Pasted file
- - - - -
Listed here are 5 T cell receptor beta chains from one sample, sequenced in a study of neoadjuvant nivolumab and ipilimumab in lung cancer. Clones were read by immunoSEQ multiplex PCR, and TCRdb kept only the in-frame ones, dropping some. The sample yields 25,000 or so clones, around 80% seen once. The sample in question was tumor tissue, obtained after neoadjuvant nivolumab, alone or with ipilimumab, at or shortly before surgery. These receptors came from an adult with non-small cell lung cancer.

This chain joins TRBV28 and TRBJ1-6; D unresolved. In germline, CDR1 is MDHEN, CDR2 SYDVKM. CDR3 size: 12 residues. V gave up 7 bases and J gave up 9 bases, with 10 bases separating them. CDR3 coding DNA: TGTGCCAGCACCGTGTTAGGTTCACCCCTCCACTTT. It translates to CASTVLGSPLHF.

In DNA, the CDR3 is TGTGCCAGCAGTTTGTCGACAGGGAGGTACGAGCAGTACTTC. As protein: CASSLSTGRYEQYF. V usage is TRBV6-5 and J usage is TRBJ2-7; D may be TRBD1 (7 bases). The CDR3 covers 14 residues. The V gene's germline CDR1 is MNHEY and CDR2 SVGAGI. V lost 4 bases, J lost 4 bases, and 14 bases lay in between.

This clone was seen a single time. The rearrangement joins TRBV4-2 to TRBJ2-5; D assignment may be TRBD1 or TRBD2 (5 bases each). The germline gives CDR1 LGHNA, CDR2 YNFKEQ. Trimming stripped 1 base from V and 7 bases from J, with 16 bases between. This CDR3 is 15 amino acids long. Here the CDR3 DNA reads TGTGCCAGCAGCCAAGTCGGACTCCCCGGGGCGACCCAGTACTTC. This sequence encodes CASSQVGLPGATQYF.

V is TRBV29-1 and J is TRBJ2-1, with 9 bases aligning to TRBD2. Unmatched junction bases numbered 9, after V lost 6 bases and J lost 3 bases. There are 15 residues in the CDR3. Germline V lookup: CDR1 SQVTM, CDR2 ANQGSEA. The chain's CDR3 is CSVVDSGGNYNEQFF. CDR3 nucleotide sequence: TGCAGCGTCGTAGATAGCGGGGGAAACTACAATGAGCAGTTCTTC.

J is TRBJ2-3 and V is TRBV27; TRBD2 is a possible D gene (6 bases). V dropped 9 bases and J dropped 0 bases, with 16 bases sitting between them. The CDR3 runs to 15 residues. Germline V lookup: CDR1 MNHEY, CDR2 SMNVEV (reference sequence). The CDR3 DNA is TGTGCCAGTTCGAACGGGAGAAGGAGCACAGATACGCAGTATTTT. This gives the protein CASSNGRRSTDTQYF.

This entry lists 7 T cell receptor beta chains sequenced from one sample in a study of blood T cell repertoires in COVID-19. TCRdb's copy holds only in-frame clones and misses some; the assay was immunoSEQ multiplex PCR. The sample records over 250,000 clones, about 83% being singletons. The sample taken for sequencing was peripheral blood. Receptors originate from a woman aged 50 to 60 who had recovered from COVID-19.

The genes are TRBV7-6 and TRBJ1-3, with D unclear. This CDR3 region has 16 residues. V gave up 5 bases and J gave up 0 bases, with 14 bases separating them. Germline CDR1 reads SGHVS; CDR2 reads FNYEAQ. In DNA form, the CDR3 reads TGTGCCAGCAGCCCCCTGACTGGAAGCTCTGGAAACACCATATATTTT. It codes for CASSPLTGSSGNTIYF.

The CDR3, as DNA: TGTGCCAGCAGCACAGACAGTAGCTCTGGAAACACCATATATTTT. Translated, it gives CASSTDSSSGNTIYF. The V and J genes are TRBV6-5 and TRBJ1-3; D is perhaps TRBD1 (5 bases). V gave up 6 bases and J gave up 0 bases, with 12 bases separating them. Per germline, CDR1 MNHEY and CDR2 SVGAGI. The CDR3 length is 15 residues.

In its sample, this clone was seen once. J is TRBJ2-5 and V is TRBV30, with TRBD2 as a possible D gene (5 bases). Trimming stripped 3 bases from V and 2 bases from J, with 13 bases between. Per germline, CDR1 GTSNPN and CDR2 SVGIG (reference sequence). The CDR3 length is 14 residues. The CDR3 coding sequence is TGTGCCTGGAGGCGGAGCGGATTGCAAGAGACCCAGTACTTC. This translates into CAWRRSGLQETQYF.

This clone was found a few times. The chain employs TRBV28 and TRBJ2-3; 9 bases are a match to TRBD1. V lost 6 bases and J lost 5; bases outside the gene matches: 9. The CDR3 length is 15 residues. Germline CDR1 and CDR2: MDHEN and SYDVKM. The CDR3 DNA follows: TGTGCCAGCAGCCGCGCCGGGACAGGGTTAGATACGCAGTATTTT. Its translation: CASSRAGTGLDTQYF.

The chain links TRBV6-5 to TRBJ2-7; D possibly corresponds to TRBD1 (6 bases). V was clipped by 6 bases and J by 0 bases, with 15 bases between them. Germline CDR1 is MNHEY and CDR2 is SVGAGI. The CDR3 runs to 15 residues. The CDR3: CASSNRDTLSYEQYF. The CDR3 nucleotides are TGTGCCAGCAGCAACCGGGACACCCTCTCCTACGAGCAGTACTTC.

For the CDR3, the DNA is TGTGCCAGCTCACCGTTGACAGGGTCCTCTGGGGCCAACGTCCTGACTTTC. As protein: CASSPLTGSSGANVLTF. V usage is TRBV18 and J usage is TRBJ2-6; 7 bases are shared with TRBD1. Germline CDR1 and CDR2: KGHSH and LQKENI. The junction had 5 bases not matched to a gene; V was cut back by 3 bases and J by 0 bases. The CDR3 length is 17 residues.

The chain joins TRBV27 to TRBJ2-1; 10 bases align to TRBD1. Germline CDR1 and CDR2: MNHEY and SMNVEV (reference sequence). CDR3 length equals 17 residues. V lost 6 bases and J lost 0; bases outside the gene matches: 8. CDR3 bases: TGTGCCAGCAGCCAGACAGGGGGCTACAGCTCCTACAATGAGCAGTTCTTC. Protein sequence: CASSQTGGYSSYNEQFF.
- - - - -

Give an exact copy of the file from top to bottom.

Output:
Listed here are 5 T cell receptor beta chains from one sample, sequenced in a study of neoadjuvant nivolumab and ipilimumab in lung cancer. Clones were read by immunoSEQ multiplex PCR, and TCRdb kept only the in-frame ones, dropping some. The sample yields 25,000 or so clones, around 80% seen once. The sample in question was tumor tissue, obtained after neoadjuvant nivolumab, alone or with ipilimumab, at or shortly before surgery. These receptors came from an adult with non-small cell lung cancer.

This chain joins TRBV28 and TRBJ1-6; D unresolved. In germline, CDR1 is MDHEN, CDR2 SYDVKM. CDR3 size: 12 residues. V gave up 7 bases and J gave up 9 bases, with 10 bases separating them. CDR3 coding DNA: TGTGCCAGCACCGTGTTAGGTTCACCCCTCCACTTT. It translates to CASTVLGSPLHF.

In DNA, the CDR3 is TGTGCCAGCAGTTTGTCGACAGGGAGGTACGAGCAGTACTTC. As protein: CASSLSTGRYEQYF. V usage is TRBV6-5 and J usage is TRBJ2-7; D may be TRBD1 (7 bases). The CDR3 covers 14 residues. The V gene's germline CDR1 is MNHEY and CDR2 SVGAGI. V lost 4 bases, J lost 4 bases, and 14 bases lay in between.

This clone was seen a single time. The rearrangement joins TRBV4-2 to TRBJ2-5; D assignment may be TRBD1 or TRBD2 (5 bases each). The germline gives CDR1 LGHNA, CDR2 YNFKEQ. Trimming stripped 1 base from V and 7 bases from J, with 16 bases between. This CDR3 is 15 amino acids long. Here the CDR3 DNA reads TGTGCCAGCAGCCAAGTCGGACTCCCCGGGGCGACCCAGTACTTC. This sequence encodes CASSQVGLPGATQYF.

V is TRBV29-1 and J is TRBJ2-1, with 9 bases aligning to TRBD2. Unmatched junction bases numbered 9, after V lost 6 bases and J lost 3 bases. There are 15 residues in the CDR3. Germline V lookup: CDR1 SQVTM, CDR2 ANQGSEA. The chain's CDR3 is CSVVDSGGNYNEQFF. CDR3 nucleotide sequence: TGCAGCGTCGTAGATAGCGGGGGAAACTACAATGAGCAGTTCTTC.

J is TRBJ2-3 and V is TRBV27; TRBD2 is a possible D gene (6 bases). V dropped 9 bases and J dropped 0 bases, with 16 bases sitting between them. The CDR3 runs to 15 residues. Germline V lookup: CDR1 MNHEY, CDR2 SMNVEV (reference sequence). The CDR3 DNA is TGTGCCAGTTCGAACGGGAGAAGGAGCACAGATACGCAGTATTTT. This gives the protein CASSNGRRSTDTQYF.

This entry lists 7 T cell receptor beta chains sequenced from one sample in a study of blood T cell repertoires in COVID-19. TCRdb's copy holds only in-frame clones and misses some; the assay was immunoSEQ multiplex PCR. The sample records over 250,000 clones, about 83% being singletons. The sample taken for sequencing was peripheral blood. Receptors originate from a woman aged 50 to 60 who had recovered from COVID-19.

The genes are TRBV7-6 and TRBJ1-3, with D unclear. This CDR3 region has 16 residues. V gave up 5 bases and J gave up 0 bases, with 14 bases separating them. Germline CDR1 reads SGHVS; CDR2 reads FNYEAQ. In DNA form, the CDR3 reads TGTGCCAGCAGCCCCCTGACTGGAAGCTCTGGAAACACCATATATTTT. It codes for CASSPLTGSSGNTIYF.

The CDR3, as DNA: TGTGCCAGCAGCACAGACAGTAGCTCTGGAAACACCATATATTTT. Translated, it gives CASSTDSSSGNTIYF. The V and J genes are TRBV6-5 and TRBJ1-3; D is perhaps TRBD1 (5 bases). V gave up 6 bases and J gave up 0 bases, with 12 bases separating them. Per germline, CDR1 MNHEY and CDR2 SVGAGI. The CDR3 length is 15 residues.

In its sample, this clone was seen once. J is TRBJ2-5 and V is TRBV30, with TRBD2 as a possible D gene (5 bases). Trimming stripped 3 bases from V and 2 bases from J, with 13 bases between. Per germline, CDR1 GTSNPN and CDR2 SVGIG (reference sequence). The CDR3 length is 14 residues. The CDR3 coding sequence is TGTGCCTGGAGGCGGAGCGGATTGCAAGAGACCCAGTACTTC. This translates into CAWRRSGLQETQYF.

This clone was found a few times. The chain employs TRBV28 and TRBJ2-3; 9 bases are a match to TRBD1. V lost 6 bases and J lost 5; bases outside the gene matches: 9. The CDR3 length is 15 residues. Germline CDR1 and CDR2: MDHEN and SYDVKM. The CDR3 DNA follows: TGTGCCAGCAGCCGCGCCGGGACAGGGTTAGATACGCAGTATTTT. Its translation: CASSRAGTGLDTQYF.

The chain links TRBV6-5 to TRBJ2-7; D possibly corresponds to TRBD1 (6 bases). V was clipped by 6 bases and J by 0 bases, with 15 bases between them. Germline CDR1 is MNHEY and CDR2 is SVGAGI. The CDR3 runs to 15 residues. The CDR3: CASSNRDTLSYEQYF. The CDR3 nucleotides are TGTGCCAGCAGCAACCGGGACACCCTCTCCTACGAGCAGTACTTC.

For the CDR3, the DNA is TGTGCCAGCTCACCGTTGACAGGGTCCTCTGGGGCCAACGTCCTGACTTTC. As protein: CASSPLTGSSGANVLTF. V usage is TRBV18 and J usage is TRBJ2-6; 7 bases are shared with TRBD1. Germline CDR1 and CDR2: KGHSH and LQKENI. The junction had 5 bases not matched to a gene; V was cut back by 3 bases and J by 0 bases. The CDR3 length is 17 residues.

The chain joins TRBV27 to TRBJ2-1; 10 bases align to TRBD1. Germline CDR1 and CDR2: MNHEY and SMNVEV (reference sequence). CDR3 length equals 17 residues. V lost 6 bases and J lost 0; bases outside the gene matches: 8. CDR3 bases: TGTGCCAGCAGCCAGACAGGGGGCTACAGCTCCTACAATGAGCAGTTCTTC. Protein sequence: CASSQTGGYSSYNEQFF.